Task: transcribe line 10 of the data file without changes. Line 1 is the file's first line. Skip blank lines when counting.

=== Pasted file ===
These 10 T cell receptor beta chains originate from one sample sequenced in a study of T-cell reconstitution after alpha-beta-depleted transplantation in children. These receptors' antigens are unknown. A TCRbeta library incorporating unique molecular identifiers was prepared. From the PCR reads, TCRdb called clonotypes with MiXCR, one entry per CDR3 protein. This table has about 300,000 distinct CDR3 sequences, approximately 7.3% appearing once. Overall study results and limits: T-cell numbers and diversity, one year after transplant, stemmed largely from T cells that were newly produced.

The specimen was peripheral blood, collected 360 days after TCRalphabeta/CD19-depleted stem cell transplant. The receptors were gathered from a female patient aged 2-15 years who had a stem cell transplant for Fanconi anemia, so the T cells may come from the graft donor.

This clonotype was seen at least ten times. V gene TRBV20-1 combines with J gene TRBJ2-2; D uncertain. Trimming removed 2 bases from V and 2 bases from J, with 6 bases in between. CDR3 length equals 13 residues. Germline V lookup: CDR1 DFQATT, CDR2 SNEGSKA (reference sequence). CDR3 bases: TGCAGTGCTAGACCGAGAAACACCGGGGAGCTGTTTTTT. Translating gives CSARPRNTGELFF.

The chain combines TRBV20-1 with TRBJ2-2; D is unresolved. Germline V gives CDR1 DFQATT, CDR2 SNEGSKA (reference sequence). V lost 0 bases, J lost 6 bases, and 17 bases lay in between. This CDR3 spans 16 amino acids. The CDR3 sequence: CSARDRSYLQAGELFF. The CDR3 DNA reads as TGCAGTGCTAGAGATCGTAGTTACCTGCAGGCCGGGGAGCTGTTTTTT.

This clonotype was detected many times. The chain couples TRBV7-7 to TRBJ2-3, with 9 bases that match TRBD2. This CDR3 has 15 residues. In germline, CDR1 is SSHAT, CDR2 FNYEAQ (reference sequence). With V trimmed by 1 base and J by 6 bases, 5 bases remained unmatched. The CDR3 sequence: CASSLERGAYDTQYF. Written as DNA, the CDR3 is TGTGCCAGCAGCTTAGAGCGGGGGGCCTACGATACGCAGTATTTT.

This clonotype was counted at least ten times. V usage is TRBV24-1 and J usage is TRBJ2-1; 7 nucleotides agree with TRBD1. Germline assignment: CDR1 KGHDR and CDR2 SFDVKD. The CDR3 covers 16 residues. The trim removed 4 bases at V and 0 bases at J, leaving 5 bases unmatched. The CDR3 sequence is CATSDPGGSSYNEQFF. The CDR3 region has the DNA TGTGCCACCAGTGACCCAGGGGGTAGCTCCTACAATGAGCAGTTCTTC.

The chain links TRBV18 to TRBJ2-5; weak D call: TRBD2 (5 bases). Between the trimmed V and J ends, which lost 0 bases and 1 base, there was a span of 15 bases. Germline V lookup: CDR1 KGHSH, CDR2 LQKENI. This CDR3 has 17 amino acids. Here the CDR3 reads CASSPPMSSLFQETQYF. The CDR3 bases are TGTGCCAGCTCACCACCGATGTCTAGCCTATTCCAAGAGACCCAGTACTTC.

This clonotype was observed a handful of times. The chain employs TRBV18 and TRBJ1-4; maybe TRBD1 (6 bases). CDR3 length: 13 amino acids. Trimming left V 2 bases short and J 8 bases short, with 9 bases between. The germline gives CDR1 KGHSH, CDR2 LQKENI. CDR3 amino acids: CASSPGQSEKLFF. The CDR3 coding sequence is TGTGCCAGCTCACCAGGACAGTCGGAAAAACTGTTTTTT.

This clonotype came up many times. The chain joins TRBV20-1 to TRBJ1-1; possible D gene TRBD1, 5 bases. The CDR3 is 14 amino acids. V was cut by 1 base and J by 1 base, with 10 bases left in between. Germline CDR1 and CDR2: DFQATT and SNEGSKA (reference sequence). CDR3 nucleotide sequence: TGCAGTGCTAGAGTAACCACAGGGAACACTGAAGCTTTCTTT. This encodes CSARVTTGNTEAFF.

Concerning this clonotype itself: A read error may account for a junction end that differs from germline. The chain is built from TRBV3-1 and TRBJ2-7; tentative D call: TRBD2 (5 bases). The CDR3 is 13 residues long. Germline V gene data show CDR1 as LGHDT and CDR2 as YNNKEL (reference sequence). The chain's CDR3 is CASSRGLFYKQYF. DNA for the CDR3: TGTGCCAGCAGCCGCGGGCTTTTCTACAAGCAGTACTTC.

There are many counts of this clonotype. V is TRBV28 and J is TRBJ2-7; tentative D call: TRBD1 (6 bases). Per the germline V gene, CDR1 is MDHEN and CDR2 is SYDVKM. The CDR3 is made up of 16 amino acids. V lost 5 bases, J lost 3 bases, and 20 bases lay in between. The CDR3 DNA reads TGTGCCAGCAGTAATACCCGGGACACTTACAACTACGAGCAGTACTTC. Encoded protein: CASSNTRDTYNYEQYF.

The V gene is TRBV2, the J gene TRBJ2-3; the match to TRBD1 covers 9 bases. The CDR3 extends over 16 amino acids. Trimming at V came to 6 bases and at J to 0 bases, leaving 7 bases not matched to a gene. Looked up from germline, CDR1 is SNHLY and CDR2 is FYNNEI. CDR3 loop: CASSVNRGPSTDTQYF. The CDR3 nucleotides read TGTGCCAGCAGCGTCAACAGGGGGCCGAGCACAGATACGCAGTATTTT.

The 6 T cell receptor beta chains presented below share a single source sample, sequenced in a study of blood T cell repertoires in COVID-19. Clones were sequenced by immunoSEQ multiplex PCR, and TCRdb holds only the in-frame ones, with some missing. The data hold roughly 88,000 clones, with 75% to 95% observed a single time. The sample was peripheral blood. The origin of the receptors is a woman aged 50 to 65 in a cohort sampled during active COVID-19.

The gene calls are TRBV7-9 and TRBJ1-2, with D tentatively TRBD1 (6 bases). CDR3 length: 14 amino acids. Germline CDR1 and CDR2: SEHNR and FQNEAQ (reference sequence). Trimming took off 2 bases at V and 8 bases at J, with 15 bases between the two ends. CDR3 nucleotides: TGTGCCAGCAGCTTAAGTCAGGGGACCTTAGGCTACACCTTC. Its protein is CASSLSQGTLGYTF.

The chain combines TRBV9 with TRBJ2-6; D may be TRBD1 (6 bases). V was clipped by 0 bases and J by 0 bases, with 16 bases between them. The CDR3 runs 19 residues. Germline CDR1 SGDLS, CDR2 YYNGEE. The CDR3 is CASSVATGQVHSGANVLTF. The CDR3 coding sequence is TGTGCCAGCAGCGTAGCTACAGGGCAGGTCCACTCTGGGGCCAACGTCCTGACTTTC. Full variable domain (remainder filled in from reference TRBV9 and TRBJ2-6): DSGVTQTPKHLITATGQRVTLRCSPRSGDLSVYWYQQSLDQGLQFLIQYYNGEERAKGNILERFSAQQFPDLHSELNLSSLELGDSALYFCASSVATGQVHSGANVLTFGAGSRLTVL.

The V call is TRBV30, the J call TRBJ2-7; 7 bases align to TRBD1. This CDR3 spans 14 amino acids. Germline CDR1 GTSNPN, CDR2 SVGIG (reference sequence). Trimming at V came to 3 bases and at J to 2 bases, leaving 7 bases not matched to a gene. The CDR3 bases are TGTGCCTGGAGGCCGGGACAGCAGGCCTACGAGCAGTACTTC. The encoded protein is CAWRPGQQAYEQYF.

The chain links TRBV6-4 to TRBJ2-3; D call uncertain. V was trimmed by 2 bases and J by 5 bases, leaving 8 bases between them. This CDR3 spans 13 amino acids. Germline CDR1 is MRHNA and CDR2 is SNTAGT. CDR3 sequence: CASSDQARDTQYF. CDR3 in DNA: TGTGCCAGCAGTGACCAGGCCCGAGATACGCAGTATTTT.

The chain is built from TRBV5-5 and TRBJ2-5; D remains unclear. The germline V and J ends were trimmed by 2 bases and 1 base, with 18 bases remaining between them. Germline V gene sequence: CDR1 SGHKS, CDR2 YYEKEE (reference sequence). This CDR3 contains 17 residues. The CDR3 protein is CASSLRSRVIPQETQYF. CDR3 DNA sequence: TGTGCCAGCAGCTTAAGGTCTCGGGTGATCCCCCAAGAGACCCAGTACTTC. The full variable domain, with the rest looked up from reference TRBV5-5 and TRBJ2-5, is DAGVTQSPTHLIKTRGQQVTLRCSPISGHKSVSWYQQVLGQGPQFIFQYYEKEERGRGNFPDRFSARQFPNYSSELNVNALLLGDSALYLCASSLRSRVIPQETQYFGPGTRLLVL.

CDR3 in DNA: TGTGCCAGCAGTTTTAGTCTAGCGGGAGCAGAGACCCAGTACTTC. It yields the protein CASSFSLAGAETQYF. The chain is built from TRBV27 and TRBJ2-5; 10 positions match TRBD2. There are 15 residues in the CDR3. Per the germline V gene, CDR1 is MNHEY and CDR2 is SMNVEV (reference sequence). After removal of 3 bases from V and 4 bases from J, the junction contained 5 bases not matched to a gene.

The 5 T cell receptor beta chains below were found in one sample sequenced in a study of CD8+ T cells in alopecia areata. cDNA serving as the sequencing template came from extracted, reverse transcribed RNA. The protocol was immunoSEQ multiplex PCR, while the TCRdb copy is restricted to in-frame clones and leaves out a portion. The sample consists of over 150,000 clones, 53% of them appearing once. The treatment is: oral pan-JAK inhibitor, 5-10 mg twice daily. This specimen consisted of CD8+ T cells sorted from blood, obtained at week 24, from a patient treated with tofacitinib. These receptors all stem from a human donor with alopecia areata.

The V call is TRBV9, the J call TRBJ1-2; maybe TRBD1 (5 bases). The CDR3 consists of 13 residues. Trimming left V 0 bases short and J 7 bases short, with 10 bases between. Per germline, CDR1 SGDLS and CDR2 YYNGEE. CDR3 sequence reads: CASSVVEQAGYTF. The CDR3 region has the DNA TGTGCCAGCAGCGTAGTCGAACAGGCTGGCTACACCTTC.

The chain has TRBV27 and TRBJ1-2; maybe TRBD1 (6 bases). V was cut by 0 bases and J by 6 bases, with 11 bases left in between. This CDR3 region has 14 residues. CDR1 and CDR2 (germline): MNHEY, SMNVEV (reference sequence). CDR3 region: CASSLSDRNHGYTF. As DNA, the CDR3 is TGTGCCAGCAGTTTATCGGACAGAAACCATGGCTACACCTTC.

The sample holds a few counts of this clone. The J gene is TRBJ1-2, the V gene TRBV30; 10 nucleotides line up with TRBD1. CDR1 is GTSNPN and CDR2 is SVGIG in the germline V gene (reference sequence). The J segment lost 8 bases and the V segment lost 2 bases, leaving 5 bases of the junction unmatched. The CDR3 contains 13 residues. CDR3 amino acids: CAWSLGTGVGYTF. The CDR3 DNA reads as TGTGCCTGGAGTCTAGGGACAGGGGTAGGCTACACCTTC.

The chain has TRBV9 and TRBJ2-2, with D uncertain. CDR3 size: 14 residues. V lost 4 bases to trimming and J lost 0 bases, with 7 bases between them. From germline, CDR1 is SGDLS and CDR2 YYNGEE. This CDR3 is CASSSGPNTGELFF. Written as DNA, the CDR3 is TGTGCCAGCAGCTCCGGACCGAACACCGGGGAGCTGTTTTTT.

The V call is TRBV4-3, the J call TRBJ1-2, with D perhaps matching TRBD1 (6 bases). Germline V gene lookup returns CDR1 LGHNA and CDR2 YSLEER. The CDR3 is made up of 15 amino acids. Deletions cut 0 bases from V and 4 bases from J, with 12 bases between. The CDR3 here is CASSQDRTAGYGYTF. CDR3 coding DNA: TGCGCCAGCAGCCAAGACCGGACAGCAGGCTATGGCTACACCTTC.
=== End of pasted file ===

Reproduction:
Concerning this clonotype itself: A read error may account for a junction end that differs from germline. The chain is built from TRBV3-1 and TRBJ2-7; tentative D call: TRBD2 (5 bases). The CDR3 is 13 residues long. Germline V gene data show CDR1 as LGHDT and CDR2 as YNNKEL (reference sequence). The chain's CDR3 is CASSRGLFYKQYF. DNA for the CDR3: TGTGCCAGCAGCCGCGGGCTTTTCTACAAGCAGTACTTC.